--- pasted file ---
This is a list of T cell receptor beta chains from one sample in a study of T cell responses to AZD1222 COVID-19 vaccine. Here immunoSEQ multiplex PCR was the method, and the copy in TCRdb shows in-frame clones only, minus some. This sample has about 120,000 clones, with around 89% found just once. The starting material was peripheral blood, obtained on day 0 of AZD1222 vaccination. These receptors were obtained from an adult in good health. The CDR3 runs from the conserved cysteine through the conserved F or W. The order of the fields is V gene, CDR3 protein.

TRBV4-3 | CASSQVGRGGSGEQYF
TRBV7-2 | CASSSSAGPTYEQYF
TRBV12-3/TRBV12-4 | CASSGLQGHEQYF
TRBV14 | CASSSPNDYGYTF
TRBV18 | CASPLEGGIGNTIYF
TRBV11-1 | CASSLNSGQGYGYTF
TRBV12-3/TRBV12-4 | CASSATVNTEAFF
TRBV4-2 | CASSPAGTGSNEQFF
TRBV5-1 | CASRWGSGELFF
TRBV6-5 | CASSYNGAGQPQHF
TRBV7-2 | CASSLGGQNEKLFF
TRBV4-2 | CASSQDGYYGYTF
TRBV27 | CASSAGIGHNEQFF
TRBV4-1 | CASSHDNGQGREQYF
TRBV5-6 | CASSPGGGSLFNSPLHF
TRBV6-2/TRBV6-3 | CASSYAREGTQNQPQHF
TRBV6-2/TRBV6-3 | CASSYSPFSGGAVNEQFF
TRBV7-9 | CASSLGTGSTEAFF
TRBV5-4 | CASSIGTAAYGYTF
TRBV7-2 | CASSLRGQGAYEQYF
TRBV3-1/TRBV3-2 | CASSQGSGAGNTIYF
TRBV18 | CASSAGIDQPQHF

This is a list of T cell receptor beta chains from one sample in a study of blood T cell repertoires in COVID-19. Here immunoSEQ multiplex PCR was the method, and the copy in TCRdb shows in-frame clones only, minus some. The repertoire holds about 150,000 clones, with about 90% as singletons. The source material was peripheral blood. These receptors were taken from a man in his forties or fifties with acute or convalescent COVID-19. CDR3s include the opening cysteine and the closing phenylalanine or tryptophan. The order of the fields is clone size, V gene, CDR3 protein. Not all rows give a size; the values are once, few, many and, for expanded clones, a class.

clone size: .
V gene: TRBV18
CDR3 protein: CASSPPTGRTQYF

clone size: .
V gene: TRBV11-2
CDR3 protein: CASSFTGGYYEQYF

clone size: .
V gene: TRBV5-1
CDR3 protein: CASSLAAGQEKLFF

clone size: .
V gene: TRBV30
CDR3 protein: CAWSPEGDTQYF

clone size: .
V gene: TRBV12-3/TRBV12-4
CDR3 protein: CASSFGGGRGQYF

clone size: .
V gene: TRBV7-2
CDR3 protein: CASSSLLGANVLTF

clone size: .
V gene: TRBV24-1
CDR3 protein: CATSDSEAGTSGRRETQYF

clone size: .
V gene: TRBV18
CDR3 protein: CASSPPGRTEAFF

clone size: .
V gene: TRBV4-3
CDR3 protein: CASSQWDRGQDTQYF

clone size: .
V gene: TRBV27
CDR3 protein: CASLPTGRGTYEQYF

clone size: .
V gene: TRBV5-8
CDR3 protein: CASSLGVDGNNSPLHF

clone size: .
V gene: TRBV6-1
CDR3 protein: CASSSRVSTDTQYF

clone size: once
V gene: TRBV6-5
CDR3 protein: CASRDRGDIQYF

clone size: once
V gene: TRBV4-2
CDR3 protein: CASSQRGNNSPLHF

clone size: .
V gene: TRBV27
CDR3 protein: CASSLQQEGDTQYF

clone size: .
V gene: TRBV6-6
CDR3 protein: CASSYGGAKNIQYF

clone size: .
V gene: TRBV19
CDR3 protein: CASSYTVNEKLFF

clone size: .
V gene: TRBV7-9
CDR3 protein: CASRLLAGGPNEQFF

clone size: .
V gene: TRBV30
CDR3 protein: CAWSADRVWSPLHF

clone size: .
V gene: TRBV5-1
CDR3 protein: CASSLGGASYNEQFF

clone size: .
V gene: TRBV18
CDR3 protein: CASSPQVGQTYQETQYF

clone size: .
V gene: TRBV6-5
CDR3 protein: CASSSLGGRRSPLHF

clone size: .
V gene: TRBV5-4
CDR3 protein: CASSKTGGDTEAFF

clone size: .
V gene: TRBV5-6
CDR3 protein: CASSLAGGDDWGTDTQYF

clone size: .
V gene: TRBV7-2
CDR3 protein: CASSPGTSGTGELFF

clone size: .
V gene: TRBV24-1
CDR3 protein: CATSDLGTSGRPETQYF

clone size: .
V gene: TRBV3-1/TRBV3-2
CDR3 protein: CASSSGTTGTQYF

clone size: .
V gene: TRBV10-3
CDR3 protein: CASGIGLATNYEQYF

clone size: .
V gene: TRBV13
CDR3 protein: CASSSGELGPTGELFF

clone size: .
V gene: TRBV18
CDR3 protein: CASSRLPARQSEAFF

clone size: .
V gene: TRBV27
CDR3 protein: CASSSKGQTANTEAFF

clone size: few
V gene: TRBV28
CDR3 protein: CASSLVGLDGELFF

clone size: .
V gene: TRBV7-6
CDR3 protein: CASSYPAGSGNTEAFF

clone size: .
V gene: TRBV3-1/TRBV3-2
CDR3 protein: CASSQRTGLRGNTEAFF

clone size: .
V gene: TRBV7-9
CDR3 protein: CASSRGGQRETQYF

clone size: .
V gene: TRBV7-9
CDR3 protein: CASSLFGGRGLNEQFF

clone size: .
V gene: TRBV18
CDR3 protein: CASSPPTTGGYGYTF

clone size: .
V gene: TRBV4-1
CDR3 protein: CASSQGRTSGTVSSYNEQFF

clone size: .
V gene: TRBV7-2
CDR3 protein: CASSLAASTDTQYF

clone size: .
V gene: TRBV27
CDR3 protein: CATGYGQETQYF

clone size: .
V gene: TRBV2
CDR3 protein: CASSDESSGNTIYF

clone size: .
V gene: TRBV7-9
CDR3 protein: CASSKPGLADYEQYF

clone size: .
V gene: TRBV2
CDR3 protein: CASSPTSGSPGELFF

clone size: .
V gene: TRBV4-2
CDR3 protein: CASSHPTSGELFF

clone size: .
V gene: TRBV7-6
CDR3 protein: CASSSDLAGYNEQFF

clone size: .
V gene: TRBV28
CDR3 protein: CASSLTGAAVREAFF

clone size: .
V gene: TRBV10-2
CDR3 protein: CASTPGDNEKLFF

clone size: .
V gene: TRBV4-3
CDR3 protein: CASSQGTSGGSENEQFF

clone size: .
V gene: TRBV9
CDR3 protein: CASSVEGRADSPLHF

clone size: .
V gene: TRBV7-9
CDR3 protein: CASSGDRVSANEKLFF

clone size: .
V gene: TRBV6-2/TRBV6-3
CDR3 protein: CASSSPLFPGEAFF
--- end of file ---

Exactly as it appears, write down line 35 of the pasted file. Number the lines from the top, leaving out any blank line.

V gene: TRBV30